The Short Version: Not Good, Good, Great, or Awesome? It’s great. This book is not only beautiful and bursting with Tolkien art, but it also gives a chronological, detailed overview of the state of Tolkien interpretive art to date. Lovely and informative, with only a few things that I wish could have been improved.
Cut to the Chase: Do You Want This Book for Christmas? Absolutely, you do!
The Longer Version: Gorgeous, absolutely jaw-droppingly gorgeous. That was my first thought when this book arrived on my doorstep. The wonderful cover is by Wes Talbott and is composed of a view of Bag-end and one of Smaug, both reminiscent of stained glass. The whole book is likewise beautiful to look at and to hold, right down to the subtly sparkling bronze endpapers. I haven’t seen such a beautiful book about Tolkien’s work since the older Tolkien’s World, Realms of Tolkien, and Atlas of Middle-earth, and in its way this book is more comprehensive than these, since it encompasses the art of many artists and photos from many productions and periods.
Middle-earth Envisioned takes the reader not only through illustrative art, but also through audio presentations (mostly radio, with a brief mention of notable audiobooks), small-screen and large-screen efforts, live stage productions, and games both living-room and video. After giving short synopses of The Hobbit, The Lord of the Rings, and Tolkien’s own life, the book divides into one section on each story individually, covering all modes of art surrounding that story, one section covering movies of both stories, and one final section on fan art, music, and fan film.
The result is nicely capsuled chronologies of how Middle-earth has been portrayed in each of the various media over time. Particularly interesting to me were the accounts of the multiple radio and filmed productions—the principal players and how each work came to be. Even though the authors necessarily only scratch the surface of the process that went into these works, the reader begins to see the personalities of the people who envisioned bringing Middle-earth to life outside the printed page.
There are only three things that detracted from the overall success of the book. Firstly, the copy editing is quite bad. Punctuation is garbled, there are a few typos, and in a couple cases, the text itself is a bit misleading (“Fan-Inspired Art” is really the art of inspired fans, not art inspired by fans). It’s a shame the editing detracts from, rather than enhances, the authors’ text, because the text itself is hearty and substantively informative. Secondly, the authors have provided several in-depth looks at various topics in each section, such as the LEGO sets modeled on Tolkien’s work. These segments, separate and apart from the primary authors’ text, are quite interesting in themselves, but they are studded seemingly at random throughout each section, interrupting the flow of the primary text. They would have been better placed at the ends of sections. Thirdly, and of less concern, is that while quite a lot of the book is filled with illustrations by various artists, there is not enough written about these artists in the primary text. While each artist is represented in an index, sometimes there will be a terrific painting on a page, with the name of the artist, but no other information about that art or artist in the text, which is talking at that point about something quite different. While I understand that the authors must have been pressed to cover everything in detail in the page space that they had, still, the disconnect of any particular artist’s work from the accompanying text can be jarring at times.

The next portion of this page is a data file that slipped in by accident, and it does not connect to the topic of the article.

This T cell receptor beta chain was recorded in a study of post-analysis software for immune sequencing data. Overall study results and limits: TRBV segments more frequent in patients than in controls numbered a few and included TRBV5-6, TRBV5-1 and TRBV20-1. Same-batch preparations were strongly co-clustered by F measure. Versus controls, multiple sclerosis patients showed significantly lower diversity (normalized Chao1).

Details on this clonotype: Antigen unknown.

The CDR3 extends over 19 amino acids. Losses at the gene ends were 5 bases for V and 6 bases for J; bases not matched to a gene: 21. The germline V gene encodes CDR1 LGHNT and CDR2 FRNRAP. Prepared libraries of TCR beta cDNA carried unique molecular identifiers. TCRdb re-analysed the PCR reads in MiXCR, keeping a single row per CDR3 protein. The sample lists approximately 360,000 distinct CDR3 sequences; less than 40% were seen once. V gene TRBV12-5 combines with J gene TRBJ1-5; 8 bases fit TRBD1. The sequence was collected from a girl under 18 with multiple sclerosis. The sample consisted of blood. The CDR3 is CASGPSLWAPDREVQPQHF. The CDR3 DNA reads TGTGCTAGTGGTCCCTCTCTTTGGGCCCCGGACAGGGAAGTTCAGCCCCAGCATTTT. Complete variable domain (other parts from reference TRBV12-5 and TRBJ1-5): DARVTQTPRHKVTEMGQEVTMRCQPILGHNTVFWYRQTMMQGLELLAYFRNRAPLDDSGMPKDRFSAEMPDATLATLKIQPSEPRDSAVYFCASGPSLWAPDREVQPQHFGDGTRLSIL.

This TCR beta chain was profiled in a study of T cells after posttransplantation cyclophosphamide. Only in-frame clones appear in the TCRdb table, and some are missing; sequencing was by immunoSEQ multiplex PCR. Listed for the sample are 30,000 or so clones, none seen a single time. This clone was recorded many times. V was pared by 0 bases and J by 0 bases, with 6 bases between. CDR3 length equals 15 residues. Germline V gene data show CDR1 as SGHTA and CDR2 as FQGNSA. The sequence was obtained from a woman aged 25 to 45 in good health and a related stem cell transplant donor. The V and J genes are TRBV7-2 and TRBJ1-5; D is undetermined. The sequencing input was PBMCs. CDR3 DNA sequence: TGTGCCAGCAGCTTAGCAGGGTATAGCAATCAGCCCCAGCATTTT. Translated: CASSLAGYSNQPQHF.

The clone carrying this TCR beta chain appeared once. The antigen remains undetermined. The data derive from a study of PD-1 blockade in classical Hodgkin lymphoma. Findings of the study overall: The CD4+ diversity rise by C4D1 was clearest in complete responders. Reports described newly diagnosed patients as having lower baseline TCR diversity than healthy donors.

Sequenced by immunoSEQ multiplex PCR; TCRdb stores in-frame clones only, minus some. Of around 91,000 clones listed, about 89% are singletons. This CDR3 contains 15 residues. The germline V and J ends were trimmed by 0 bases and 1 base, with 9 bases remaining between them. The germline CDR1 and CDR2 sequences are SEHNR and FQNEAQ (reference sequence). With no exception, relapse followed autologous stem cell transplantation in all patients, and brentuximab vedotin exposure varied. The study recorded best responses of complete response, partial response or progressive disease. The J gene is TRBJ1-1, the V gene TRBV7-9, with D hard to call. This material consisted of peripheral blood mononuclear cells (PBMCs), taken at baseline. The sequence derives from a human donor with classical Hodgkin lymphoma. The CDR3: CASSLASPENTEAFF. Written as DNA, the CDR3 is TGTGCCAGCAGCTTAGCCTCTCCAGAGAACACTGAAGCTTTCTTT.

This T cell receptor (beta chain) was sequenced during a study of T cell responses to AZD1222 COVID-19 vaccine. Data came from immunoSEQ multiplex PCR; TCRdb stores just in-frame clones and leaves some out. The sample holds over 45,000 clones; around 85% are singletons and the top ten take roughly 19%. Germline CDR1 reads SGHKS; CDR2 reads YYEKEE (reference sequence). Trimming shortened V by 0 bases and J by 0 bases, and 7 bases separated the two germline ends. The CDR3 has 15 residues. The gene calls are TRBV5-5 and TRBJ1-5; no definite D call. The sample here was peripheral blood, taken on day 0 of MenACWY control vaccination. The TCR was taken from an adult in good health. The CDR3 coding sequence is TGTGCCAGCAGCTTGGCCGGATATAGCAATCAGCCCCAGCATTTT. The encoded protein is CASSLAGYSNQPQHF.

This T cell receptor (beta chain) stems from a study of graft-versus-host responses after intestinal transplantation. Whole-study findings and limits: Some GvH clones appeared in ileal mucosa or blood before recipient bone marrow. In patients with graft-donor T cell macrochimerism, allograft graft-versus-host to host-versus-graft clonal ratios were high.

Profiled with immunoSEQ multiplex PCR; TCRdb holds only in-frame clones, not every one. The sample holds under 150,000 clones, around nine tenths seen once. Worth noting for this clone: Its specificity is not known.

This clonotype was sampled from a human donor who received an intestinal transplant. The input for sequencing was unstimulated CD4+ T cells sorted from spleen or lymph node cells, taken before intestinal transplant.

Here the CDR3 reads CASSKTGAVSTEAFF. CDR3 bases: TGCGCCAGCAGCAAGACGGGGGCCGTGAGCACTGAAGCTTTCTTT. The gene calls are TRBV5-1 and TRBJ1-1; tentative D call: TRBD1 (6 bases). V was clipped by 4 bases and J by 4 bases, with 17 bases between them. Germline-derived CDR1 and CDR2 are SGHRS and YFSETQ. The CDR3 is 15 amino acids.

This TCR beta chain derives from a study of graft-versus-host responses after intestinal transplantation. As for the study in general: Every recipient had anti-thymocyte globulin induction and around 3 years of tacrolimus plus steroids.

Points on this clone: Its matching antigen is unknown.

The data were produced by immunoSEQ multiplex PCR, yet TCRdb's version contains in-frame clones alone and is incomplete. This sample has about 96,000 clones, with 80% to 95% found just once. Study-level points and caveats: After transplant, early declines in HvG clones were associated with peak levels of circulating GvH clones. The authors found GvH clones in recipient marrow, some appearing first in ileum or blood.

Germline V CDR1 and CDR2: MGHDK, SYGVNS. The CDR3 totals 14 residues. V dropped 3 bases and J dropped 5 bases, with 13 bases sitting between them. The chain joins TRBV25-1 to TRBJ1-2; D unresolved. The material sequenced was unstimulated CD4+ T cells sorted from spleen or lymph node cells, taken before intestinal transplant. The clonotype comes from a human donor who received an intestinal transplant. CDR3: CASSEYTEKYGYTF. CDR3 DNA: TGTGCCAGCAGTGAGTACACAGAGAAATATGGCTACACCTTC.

But on the whole, this book is a great addition to your Tolkien materials and will give you insight into many things you might never have known about and some you already did. And it’s a terrific starting point for learning more about some wonderful artists whose Tolkien work you may not yet have had a chance to see. This book will be a good Christmas gift for any Tolkien lover on your list.